You should be worried about pesky flies landing on your food. According to Thomas J. Daniels, Ph.D., associate research scientist and director of Fordham University’s Vector Ecology Lab at Louis Calder Center, houseflies can carry at least 100 pathogens, like viruses, bacteria, and parasites.
These bugs can spread disease in a few ways once they have picked those germs up. Contaminated foods, manure, and other germ-heavy spots have viruses and bacteria that stick to the flies’ bodies and on the tiny hairs on their legs. They will then fly away and land somewhere else, like in your food, and leave some of those nasty germs behind.
Dr. Daniels added:
“So we’re potentially at risk even from a fly landing on food, though the amount of pathogen transmitted is likely to be small.”
However, the bigger problem comes from fly vomit and this is really gross.
Instead of biting tiny nibbles off your plate, flies landing on your dinner puke digestive juices onto the food in order to break it down for them to “lap up a liquid meal.” But that’s not all.
The worst part is that the vomit a fly leaves on your food is filled with germs from its last meal. As compared to the pathogens on the flies’ feet, those that are inside their bodies live longer – which means that there is a bigger chance the viruses and bacteria stayed alive. This would create a recipe for disease from the time those germs mix with the fly vomit and stay in the fly’s mouth until the next time it eats.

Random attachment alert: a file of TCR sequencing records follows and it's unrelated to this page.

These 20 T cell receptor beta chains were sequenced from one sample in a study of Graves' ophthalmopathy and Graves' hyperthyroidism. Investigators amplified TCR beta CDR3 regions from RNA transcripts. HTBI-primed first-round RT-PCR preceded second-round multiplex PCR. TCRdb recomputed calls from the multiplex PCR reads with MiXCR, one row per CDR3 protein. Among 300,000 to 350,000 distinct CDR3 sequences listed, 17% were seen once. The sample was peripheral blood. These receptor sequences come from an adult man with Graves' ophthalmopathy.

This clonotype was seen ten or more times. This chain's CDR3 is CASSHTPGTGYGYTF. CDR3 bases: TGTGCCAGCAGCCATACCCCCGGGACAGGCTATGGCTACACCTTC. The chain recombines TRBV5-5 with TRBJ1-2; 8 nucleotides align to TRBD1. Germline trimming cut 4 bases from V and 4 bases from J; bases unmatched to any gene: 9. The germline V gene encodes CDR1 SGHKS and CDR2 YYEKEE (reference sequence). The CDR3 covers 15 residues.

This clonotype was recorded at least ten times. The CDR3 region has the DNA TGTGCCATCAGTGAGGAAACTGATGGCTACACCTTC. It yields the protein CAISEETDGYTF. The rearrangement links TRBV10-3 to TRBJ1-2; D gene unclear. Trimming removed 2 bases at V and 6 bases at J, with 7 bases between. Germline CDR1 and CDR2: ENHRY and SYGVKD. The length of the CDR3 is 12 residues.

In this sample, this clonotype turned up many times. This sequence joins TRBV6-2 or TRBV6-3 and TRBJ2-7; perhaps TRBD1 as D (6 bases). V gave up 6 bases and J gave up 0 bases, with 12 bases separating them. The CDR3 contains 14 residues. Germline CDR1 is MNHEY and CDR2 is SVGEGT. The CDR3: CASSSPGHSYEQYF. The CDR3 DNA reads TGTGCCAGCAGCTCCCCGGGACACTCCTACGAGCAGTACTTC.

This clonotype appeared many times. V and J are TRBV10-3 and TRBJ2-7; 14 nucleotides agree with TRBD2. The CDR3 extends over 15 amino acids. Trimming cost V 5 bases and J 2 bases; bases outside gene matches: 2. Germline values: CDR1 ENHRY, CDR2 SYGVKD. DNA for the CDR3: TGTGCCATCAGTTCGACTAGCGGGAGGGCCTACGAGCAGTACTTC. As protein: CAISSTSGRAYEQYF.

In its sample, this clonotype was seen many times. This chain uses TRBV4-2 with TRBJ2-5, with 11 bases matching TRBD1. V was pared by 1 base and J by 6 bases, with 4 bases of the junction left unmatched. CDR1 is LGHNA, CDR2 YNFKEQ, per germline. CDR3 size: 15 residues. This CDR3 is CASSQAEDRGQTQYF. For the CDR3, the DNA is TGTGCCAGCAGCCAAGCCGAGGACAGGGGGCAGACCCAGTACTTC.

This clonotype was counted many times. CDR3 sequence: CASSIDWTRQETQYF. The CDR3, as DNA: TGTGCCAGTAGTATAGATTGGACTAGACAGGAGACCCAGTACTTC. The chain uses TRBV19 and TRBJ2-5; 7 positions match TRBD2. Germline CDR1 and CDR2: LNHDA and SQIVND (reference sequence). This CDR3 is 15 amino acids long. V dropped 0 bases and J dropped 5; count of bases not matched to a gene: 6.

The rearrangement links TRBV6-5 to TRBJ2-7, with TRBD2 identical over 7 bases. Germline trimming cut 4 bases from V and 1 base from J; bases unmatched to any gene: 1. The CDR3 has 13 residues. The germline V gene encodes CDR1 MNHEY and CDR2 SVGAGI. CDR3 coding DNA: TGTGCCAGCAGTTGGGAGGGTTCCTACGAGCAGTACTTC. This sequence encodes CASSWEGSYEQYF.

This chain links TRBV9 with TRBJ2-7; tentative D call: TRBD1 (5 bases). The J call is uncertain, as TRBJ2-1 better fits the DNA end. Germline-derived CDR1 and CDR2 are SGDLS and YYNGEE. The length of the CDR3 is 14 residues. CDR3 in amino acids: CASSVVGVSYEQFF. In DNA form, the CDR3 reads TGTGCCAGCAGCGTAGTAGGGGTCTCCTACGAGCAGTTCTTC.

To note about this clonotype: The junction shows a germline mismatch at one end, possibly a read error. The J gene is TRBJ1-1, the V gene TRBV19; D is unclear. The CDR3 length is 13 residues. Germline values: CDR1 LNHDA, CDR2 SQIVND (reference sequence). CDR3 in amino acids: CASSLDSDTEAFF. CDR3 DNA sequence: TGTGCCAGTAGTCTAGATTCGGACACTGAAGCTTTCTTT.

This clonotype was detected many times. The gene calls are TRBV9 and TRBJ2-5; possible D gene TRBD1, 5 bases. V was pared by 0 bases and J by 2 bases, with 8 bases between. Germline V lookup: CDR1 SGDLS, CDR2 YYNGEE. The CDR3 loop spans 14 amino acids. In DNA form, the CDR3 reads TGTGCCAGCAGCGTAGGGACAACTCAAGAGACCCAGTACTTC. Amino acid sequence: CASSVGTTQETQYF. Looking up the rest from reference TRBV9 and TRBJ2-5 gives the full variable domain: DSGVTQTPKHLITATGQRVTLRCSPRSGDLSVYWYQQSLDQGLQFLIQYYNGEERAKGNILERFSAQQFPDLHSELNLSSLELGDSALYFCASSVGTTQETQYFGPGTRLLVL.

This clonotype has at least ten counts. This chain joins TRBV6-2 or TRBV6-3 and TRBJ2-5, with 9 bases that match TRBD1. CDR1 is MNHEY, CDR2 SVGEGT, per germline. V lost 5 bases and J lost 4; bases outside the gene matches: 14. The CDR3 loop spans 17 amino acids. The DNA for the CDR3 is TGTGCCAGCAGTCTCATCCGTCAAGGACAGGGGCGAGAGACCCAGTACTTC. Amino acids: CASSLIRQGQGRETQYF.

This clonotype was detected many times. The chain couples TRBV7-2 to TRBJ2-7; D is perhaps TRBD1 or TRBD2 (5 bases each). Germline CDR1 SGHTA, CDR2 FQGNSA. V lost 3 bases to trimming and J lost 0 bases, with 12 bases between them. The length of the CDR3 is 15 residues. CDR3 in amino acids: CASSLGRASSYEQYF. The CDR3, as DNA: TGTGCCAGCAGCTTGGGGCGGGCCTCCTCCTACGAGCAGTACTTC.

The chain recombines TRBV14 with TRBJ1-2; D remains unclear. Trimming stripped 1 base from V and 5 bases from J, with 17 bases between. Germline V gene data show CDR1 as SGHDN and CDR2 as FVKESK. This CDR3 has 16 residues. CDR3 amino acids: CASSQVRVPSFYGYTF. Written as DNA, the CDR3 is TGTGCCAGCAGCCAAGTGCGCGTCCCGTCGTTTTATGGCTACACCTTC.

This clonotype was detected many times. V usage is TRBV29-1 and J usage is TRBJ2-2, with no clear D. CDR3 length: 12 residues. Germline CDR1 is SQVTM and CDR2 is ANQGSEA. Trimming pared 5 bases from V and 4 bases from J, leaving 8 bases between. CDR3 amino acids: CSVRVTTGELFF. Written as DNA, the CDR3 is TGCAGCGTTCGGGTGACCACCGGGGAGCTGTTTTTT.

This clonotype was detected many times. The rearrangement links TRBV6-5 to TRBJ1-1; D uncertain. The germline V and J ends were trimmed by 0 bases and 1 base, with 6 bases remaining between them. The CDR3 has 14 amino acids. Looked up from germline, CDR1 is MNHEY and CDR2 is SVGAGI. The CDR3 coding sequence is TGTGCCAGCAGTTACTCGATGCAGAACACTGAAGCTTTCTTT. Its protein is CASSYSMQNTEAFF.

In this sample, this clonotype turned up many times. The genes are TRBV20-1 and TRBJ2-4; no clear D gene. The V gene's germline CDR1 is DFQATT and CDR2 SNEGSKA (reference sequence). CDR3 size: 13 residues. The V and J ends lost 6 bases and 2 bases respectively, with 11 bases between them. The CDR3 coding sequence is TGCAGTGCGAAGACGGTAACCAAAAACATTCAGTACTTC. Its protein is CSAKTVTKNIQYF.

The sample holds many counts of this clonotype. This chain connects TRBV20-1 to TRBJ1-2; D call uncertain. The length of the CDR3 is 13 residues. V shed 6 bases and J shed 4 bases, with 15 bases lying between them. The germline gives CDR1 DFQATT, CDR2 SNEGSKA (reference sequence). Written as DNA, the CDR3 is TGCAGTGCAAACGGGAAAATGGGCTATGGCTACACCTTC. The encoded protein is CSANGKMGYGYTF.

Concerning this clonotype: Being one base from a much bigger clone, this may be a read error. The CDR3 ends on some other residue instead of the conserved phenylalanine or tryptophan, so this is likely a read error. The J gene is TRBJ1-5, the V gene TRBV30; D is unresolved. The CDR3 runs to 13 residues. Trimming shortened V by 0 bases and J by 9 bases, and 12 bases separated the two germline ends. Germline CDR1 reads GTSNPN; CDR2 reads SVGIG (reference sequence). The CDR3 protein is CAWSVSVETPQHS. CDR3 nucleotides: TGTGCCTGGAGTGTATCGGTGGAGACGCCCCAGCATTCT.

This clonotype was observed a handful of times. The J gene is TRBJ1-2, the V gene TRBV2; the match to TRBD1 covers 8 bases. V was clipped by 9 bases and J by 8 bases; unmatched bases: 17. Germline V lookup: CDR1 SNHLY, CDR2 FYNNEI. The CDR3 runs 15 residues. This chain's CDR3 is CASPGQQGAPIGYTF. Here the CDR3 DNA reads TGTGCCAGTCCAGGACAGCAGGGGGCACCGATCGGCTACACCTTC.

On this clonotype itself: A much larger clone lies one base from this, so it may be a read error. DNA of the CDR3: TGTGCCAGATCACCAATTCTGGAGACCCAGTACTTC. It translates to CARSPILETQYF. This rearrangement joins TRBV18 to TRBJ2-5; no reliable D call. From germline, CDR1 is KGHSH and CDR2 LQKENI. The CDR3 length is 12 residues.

A board-certified infectious diseases specialist Brent W. Laartz, MD says that flies can spread salmonella, E. coli, rotavirus, and Hepatitis A. This can really be scary. Aside from this, there’s also Shigella, which is a group of bacteria that can cause stomach pain, fever, and diarrhea.
On the other hand, not all flies carry all those germs. The ones mentioned don’t exist on everything that the flies feed on – they are all fecal viruses and bacteria.
Dr. Laartz says that:
“The fly would have to land on raw meats or feces to spread these bacteria [and viruses] to your food.”
The chances that the fly would pick up anything up before munching on your meal would be lesser if you would keep your kitchen clean.
Additionally, your chances of getting sick will still depend on how strong your immunity system, how many germs the fly carries and how long it sat on your food. If your house is clean and a fly touched your food, maybe you can probably keep eating safely.
But if you are in an area buzzing with bugs, like a picnic, then that would be the time that you should be worrying. In places like this, the more the flies landed on someone’s meal, the more germs they could leave. This is why it is recommended to cover your food while you are waiting to eat.